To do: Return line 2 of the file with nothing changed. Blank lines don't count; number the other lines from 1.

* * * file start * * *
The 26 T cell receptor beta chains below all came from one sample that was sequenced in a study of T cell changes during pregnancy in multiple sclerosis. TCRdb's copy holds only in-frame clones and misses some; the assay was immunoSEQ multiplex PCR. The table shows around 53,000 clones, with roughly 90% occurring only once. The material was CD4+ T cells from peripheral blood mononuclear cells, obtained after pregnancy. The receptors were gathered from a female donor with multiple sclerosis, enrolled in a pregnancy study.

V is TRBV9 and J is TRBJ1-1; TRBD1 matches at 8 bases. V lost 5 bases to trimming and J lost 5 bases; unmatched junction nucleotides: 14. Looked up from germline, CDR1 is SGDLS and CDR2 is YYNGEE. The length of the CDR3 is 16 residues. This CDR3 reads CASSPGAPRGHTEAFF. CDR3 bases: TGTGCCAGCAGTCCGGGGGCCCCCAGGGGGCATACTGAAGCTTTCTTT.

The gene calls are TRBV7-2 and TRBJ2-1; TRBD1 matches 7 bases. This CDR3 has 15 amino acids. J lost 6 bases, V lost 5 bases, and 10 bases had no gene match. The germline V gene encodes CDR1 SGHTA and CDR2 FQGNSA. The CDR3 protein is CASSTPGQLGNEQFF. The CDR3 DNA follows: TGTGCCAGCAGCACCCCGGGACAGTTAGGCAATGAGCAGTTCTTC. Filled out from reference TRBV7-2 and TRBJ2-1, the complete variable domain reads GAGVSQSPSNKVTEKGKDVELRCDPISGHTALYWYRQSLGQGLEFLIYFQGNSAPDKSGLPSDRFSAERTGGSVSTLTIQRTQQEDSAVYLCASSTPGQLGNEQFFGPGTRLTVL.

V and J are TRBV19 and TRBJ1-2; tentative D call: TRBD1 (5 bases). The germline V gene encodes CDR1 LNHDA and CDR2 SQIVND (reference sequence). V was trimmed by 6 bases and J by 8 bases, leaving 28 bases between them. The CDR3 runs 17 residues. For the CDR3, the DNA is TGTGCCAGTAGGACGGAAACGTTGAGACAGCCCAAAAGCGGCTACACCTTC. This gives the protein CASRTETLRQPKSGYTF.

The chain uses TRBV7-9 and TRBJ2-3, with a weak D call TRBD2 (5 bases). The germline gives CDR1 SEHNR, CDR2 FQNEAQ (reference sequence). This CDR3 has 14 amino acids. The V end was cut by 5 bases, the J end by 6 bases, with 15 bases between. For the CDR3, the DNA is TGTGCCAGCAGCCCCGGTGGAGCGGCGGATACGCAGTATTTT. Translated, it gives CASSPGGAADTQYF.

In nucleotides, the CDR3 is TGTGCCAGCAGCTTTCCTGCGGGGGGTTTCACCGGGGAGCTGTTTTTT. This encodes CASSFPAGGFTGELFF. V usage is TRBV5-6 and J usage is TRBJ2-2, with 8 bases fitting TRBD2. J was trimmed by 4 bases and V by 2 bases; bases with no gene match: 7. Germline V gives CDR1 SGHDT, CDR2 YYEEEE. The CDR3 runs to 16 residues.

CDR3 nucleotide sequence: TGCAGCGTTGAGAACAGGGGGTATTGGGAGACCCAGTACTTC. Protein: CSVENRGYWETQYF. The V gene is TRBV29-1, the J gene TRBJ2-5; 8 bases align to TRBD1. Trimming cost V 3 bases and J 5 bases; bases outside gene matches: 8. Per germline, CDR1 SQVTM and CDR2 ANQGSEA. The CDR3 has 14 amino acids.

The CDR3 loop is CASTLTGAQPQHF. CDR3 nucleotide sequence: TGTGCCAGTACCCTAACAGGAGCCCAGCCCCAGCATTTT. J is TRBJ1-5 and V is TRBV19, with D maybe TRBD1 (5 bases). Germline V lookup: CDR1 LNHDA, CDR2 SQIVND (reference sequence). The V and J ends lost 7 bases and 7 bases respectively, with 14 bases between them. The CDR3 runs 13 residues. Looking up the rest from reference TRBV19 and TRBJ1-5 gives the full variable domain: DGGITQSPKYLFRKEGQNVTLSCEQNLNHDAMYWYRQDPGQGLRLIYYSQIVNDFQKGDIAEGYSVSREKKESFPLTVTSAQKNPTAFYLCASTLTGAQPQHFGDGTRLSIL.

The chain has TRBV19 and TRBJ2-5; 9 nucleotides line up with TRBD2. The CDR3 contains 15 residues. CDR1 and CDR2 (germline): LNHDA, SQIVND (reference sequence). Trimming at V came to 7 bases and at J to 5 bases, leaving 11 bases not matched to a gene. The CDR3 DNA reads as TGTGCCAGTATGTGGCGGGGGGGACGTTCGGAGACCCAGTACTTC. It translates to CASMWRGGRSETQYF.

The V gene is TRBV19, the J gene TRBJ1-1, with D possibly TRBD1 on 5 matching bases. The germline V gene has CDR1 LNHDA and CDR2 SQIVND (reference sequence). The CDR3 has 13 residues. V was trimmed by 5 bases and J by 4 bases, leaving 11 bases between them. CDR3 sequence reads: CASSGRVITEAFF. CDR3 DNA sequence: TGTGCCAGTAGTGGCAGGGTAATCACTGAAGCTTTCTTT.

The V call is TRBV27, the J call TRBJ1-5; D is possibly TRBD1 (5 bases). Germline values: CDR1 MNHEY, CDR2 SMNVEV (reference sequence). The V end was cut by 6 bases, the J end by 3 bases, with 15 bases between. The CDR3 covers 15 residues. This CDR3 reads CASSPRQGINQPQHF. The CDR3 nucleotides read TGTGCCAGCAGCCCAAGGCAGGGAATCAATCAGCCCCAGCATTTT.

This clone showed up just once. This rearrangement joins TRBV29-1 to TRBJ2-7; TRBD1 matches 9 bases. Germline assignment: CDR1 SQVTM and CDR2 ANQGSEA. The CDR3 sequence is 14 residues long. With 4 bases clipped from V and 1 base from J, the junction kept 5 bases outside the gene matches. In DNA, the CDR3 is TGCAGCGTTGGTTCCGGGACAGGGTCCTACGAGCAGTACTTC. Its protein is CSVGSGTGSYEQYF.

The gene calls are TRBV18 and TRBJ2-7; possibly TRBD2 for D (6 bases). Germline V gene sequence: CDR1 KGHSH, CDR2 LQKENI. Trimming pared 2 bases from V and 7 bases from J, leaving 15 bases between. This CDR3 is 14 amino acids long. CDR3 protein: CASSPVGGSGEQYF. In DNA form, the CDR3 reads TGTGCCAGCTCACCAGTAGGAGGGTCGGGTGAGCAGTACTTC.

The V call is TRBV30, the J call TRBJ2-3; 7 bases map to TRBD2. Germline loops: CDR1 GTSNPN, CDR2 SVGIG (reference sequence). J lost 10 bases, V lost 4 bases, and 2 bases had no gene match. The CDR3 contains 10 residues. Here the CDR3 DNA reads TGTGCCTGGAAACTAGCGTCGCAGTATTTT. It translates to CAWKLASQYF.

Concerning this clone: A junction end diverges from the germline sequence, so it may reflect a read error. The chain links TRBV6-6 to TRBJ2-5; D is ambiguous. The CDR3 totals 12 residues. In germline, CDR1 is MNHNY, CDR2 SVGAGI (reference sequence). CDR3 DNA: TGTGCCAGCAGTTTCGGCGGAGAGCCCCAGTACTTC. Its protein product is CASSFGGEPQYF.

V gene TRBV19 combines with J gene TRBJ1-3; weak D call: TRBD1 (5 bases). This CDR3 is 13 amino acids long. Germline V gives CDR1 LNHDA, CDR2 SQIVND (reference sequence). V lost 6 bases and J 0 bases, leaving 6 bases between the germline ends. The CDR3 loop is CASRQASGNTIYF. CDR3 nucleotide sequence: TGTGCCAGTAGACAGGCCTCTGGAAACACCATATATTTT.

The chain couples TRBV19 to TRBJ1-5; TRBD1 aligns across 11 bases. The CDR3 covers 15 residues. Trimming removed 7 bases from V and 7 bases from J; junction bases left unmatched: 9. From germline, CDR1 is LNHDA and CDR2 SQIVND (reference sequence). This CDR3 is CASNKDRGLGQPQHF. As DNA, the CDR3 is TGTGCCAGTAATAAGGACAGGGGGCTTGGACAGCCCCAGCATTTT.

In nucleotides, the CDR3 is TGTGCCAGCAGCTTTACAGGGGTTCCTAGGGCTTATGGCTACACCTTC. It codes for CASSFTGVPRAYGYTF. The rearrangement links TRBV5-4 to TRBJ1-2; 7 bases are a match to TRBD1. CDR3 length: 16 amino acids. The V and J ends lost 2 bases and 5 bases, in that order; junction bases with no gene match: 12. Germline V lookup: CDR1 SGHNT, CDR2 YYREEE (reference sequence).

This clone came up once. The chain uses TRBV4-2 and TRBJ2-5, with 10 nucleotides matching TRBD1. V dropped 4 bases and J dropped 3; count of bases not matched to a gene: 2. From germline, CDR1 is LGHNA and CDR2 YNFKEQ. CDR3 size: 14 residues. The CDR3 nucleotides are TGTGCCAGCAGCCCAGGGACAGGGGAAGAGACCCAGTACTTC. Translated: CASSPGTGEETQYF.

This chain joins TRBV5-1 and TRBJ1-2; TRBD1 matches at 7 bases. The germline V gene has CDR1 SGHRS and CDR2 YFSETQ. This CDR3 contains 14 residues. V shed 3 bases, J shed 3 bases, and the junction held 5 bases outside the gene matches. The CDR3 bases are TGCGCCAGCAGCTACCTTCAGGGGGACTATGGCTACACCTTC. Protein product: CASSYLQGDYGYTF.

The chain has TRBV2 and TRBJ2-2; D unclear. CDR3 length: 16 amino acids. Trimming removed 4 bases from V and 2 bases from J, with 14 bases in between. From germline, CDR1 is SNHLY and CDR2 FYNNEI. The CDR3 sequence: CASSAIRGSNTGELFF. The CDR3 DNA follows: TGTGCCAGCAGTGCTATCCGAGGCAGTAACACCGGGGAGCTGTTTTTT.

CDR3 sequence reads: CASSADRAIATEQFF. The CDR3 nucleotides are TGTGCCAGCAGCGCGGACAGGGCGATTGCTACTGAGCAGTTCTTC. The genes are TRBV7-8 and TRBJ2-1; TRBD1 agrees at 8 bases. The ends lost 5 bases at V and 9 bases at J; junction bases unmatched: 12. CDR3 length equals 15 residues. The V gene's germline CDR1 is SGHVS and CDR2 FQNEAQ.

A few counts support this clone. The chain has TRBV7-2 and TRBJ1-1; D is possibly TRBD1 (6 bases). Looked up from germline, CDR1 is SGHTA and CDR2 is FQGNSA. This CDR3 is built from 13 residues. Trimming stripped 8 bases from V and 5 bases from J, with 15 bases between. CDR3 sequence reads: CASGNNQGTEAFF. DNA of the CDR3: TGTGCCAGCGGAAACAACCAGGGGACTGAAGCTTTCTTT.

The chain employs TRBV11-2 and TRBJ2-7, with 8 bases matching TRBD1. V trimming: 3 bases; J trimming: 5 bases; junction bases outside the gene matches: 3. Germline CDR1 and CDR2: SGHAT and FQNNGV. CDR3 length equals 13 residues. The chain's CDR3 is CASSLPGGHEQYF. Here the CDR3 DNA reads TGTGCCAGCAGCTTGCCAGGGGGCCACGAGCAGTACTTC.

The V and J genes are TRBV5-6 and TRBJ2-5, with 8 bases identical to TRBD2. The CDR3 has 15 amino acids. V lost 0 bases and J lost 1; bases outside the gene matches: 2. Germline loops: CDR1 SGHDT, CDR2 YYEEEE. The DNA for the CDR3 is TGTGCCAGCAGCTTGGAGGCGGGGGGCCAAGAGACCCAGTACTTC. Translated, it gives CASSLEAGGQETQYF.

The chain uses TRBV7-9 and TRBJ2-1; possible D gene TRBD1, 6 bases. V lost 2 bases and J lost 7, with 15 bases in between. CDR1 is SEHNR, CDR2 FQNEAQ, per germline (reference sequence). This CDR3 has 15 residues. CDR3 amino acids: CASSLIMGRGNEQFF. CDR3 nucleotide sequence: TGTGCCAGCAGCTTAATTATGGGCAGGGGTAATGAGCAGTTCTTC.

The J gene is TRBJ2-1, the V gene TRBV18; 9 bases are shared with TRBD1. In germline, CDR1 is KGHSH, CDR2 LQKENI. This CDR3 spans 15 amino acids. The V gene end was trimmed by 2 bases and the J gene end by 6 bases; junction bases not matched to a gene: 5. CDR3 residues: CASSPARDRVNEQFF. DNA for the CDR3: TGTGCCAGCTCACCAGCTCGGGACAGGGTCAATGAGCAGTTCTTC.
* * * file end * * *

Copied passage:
V is TRBV9 and J is TRBJ1-1; TRBD1 matches at 8 bases. V lost 5 bases to trimming and J lost 5 bases; unmatched junction nucleotides: 14. Looked up from germline, CDR1 is SGDLS and CDR2 is YYNGEE. The length of the CDR3 is 16 residues. This CDR3 reads CASSPGAPRGHTEAFF. CDR3 bases: TGTGCCAGCAGTCCGGGGGCCCCCAGGGGGCATACTGAAGCTTTCTTT.